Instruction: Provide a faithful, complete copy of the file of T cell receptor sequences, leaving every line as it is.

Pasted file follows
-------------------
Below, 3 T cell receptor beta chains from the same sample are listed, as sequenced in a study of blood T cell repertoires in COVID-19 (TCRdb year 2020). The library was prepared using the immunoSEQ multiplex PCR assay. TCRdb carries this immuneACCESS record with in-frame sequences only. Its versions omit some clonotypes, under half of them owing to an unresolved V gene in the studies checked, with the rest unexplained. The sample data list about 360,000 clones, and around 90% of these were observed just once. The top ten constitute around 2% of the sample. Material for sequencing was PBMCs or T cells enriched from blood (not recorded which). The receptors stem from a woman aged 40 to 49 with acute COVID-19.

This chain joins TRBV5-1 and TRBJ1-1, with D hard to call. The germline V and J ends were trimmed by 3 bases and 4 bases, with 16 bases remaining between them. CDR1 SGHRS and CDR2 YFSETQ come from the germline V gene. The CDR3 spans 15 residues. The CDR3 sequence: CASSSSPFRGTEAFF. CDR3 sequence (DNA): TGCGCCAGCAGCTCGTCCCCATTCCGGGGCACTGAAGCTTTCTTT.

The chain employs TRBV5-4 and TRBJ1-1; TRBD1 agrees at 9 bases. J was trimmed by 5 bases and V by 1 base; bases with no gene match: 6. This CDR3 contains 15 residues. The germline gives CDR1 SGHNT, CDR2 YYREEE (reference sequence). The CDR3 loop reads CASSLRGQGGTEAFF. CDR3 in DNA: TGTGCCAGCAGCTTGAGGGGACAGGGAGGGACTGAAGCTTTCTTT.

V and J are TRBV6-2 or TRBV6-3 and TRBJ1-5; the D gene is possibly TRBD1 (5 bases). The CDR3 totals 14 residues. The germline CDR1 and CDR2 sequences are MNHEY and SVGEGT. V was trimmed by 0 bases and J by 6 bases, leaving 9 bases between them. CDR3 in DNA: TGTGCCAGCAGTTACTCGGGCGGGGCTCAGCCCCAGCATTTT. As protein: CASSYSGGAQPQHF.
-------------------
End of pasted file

Below, 3 T cell receptor beta chains from the same sample are listed, as sequenced in a study of blood T cell repertoires in COVID-19 (TCRdb year 2020). The library was prepared using the immunoSEQ multiplex PCR assay. TCRdb carries this immuneACCESS record with in-frame sequences only. Its versions omit some clonotypes, under half of them owing to an unresolved V gene in the studies checked, with the rest unexplained. The sample data list about 360,000 clones, and around 90% of these were observed just once. The top ten constitute around 2% of the sample. Material for sequencing was PBMCs or T cells enriched from blood (not recorded which). The receptors stem from a woman aged 40 to 49 with acute COVID-19.

This chain joins TRBV5-1 and TRBJ1-1, with D hard to call. The germline V and J ends were trimmed by 3 bases and 4 bases, with 16 bases remaining between them. CDR1 SGHRS and CDR2 YFSETQ come from the germline V gene. The CDR3 spans 15 residues. The CDR3 sequence: CASSSSPFRGTEAFF. CDR3 sequence (DNA): TGCGCCAGCAGCTCGTCCCCATTCCGGGGCACTGAAGCTTTCTTT.

The chain employs TRBV5-4 and TRBJ1-1; TRBD1 agrees at 9 bases. J was trimmed by 5 bases and V by 1 base; bases with no gene match: 6. This CDR3 contains 15 residues. The germline gives CDR1 SGHNT, CDR2 YYREEE (reference sequence). The CDR3 loop reads CASSLRGQGGTEAFF. CDR3 in DNA: TGTGCCAGCAGCTTGAGGGGACAGGGAGGGACTGAAGCTTTCTTT.

V and J are TRBV6-2 or TRBV6-3 and TRBJ1-5; the D gene is possibly TRBD1 (5 bases). The CDR3 totals 14 residues. The germline CDR1 and CDR2 sequences are MNHEY and SVGEGT. V was trimmed by 0 bases and J by 6 bases, leaving 9 bases between them. CDR3 in DNA: TGTGCCAGCAGTTACTCGGGCGGGGCTCAGCCCCAGCATTTT. As protein: CASSYSGGAQPQHF.